Shutdown, pay raise on hold: What now?

This time last week some long-time observers of the federal scene were predicting smooth sailing for a late-blooming 1.9 percent January pay raise for most white collar feds in 2019. And it wasn’t a question of if it would be OK’d, more like when.

The Senate voted in favor of the raise which, in locality pay areas like San Francisco-San Jose, Los Angeles, New York and Washington-Baltimore, would likely mean total pay raises of 2.1 to 2.3 percent.  However,  the House-Senate conference committee considering the raise among other appropriations won’t resume work until the House (now in recess) returns Nov. 13.

This time last week many federal agencies were going through the now familiar lifeboat drill as to how to handle a possible Oct. 1 shutdown. Had it taken place many workers would have come in Monday only to be told to shut down, go home and await further instructions.

The new potential shutdown date is Dec. 7, which is also coincidentally the anniversary of the attack on Pearl Harbor that brought the U.S. into World War II.

Folks who follow the giant federal employee health benefits program (FEHBP) got a pleasant surprise when the 2019 premiums were announced by the Office of Personnel Management. Some experts expected an average hike of 5 percent to 7 percent. Instead the confusing “average” (based on changes in the largest plans) was about 1.5 percent .

Subscribers to some plans will actually see their premiums go down a little next year. The government will continue to pay an average of 70 percent of the total premium for non-postal workers and all retirees.  Even more for postal workers.

Meantime, the Trump administration is appealing a court ruling that blocked most of its plans to reduce the amount of paid “official time” union officers can spend on health, safety and other contract issues. It was also in the process of evicting some union officers from government-owned office space in their agencies.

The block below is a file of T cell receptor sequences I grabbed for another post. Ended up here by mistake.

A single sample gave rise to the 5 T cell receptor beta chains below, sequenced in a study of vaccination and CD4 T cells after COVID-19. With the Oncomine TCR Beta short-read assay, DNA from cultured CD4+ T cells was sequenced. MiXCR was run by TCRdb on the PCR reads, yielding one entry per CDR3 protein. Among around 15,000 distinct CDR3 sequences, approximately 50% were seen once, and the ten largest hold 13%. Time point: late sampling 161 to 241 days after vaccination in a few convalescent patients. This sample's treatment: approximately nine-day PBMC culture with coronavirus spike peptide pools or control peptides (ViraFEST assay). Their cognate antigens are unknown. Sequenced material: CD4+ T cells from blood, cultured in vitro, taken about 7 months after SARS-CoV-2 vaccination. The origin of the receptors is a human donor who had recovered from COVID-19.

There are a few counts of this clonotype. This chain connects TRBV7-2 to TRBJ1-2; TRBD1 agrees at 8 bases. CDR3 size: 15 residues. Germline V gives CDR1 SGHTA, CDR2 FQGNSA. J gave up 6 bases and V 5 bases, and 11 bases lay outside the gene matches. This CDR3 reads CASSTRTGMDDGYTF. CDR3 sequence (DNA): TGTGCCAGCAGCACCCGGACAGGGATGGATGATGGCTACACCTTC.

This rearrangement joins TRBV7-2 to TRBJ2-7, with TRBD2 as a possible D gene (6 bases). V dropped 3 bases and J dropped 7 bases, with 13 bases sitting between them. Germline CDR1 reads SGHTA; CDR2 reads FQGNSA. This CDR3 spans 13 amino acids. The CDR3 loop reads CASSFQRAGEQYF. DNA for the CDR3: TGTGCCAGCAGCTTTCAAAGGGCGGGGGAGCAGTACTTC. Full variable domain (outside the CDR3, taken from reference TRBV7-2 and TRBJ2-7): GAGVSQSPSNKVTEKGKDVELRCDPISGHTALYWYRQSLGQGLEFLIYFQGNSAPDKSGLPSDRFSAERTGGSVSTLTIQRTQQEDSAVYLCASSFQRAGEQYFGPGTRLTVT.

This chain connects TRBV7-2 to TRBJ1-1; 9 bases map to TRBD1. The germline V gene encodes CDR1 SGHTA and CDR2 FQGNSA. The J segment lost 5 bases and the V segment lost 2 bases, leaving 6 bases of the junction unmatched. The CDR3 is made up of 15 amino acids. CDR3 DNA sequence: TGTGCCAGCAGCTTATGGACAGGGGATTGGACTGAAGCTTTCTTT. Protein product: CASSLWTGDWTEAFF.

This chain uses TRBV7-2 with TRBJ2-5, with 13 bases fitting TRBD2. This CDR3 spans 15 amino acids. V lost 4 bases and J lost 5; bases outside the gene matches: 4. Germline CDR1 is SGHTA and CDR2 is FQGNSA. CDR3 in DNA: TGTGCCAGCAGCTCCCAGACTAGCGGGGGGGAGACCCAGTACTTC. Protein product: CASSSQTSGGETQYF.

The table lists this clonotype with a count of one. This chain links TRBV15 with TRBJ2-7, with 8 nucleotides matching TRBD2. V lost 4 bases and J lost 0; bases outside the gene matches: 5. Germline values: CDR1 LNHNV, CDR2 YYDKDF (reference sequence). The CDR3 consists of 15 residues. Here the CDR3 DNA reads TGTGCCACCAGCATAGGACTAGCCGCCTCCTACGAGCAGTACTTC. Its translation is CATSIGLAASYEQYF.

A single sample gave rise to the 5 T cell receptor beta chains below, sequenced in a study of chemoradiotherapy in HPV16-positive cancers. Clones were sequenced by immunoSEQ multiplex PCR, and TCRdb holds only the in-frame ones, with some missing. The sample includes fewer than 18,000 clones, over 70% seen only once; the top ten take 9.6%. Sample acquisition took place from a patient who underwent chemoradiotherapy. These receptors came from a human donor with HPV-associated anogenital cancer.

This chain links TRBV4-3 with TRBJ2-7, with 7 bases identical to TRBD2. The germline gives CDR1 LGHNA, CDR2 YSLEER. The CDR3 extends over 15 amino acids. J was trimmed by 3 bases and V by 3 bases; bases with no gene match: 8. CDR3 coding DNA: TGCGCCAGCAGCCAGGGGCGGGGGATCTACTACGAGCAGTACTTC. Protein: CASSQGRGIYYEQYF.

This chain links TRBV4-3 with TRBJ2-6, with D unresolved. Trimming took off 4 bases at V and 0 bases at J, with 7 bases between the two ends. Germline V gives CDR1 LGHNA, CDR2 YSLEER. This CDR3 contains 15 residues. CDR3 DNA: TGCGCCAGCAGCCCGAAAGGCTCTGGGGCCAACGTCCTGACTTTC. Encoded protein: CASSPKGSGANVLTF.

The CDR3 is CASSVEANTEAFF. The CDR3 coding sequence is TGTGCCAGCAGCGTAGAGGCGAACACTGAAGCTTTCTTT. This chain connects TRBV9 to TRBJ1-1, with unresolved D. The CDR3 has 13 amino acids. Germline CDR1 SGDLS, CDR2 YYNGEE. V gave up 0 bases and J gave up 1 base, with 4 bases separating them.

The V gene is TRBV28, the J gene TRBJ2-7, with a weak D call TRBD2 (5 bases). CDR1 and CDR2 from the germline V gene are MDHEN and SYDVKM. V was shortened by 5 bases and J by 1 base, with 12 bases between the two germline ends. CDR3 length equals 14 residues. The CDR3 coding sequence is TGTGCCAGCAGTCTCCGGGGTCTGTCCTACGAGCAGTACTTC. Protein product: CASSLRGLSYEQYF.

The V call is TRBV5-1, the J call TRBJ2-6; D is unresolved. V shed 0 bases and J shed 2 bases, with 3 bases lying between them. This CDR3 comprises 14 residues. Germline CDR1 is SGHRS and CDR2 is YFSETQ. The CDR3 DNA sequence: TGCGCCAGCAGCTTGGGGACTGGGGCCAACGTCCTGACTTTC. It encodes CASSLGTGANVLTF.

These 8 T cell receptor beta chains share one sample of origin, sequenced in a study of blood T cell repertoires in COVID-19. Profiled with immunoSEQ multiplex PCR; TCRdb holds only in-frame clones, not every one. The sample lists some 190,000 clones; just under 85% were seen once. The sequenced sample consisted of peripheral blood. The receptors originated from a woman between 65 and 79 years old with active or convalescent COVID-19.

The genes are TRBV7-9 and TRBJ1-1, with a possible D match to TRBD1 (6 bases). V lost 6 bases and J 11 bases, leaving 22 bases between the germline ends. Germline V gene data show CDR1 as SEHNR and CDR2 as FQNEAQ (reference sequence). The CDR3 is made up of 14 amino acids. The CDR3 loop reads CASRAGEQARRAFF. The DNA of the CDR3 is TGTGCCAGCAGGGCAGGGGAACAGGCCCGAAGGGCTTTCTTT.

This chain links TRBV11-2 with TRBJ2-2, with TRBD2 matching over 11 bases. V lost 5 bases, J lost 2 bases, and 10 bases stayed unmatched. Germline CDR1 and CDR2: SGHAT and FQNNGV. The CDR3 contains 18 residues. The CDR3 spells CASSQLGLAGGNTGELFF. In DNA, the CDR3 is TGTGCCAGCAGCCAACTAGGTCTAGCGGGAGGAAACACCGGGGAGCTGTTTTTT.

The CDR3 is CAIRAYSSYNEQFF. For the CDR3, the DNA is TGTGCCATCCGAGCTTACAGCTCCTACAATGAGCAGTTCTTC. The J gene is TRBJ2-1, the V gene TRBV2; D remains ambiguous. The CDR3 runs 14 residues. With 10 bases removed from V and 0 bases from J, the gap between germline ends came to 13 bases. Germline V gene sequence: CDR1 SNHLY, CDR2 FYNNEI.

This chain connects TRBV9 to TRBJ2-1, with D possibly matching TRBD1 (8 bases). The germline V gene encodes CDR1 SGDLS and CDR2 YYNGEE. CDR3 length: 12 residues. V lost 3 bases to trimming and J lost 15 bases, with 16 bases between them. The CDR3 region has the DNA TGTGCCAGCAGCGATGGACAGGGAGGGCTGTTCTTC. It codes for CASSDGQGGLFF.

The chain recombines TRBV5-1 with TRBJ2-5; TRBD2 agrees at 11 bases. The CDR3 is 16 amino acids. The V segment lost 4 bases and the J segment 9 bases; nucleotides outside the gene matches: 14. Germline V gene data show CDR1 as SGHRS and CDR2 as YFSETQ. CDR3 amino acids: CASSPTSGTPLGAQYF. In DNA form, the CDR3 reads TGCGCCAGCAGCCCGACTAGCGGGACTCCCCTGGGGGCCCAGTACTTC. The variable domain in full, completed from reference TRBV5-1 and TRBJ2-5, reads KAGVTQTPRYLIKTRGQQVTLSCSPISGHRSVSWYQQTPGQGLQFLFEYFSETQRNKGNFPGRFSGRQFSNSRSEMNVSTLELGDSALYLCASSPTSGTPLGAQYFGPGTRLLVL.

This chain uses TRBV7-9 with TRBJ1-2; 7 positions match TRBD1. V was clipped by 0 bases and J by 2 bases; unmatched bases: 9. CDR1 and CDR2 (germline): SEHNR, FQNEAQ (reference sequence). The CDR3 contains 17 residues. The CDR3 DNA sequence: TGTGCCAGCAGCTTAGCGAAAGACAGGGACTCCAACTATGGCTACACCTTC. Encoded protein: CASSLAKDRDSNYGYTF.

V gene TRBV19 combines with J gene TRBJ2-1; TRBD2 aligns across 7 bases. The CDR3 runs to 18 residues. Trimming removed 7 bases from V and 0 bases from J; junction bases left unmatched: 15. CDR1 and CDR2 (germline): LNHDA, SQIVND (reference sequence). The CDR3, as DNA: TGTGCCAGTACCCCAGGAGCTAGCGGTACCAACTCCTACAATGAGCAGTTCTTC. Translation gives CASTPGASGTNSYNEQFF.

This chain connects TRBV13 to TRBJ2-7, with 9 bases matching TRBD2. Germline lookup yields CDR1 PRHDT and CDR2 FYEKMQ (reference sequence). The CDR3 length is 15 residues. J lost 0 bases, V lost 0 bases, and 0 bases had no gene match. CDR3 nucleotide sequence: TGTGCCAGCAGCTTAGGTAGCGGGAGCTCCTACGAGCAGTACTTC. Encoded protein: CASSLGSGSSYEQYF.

So what’s next?  That’s what we will talk about this week on our Your Turn radio show.

Federal News Radio reporter Nicole Ogrysko will bring us up to speed on what has to happen to clear the pay raise and prevent a shutdown.

She’ll also talk about the latest in the battle between unions and the Trump administration.  Executive Editor Jason Miller will also join to show to discuss Trump administration plans to “reskill” and “upskill” what it sees as an aging, tech-challenged workforce and what it might mean for you, your job and your boss.

Officials are concerned about government demographics: 45 percent of the workforce is age 50 or older and 25 percent will never see 55 again.  Only 6 percent of feds are under age 30.

The show starts tomorrow at 10 a.m. EDT.  You can also listen online or on WFED 1500 AM in the Washington D.C. area.

Nearly Useless Factoid

By Steff Thomas

As of 2013, only seven people live in what is considered the ghost-town of Centralia, Pennsylvania. It’s population has dwindled since 1980 due to the result of a coal mine fire that has been perpetually burning since 1962.

Source: Wikipedia

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Your Turn with Mike Causey


Learn about everything from pay, benefits and retirement, to buyouts, COLAs and pay freezes. Call the show live Wednesdays from 10-11 a.m. at 202-465-3080 with your questions. Dial 605-562-0264 to listen live from any phone. Follow Mike on Twitter and send him an email with your questions and comments. Subscribe on Apple Podcasts or Podcast One.


Nov 30, 2021 Close Change YTD*
L Income 23.2400 -0.0853 4.85%
L 2025 12.0185 -0.0864 8.89%
L 2030 42.4936 -0.4191 11.31%
L 2035 12.7700 -0.1383 12.31%
L 2040 48.3533 -0.5716 13.33%
L 2045 13.2521 -0.1679 14.19%
L 2050 29.0465 -0.3933 15.08%
L 2055 14.2995 -0.2388 18.41%
L 2060 14.2994 -0.2388 18.41%
L 2065 14.2993 -0.2388 18.41%
G Fund 16.7157 0.0008 1.12%
F Fund 20.9535 0.0609 -1.44%
C Fund 68.8604 -1.3217 24.02%
S Fund 82.9574 -2.0314 17.73%
I Fund 37.5278 -0.39 11.23%
Closing price updated at approx 6pm ET each business day. More at
* YTD data is updated on the last day of the month.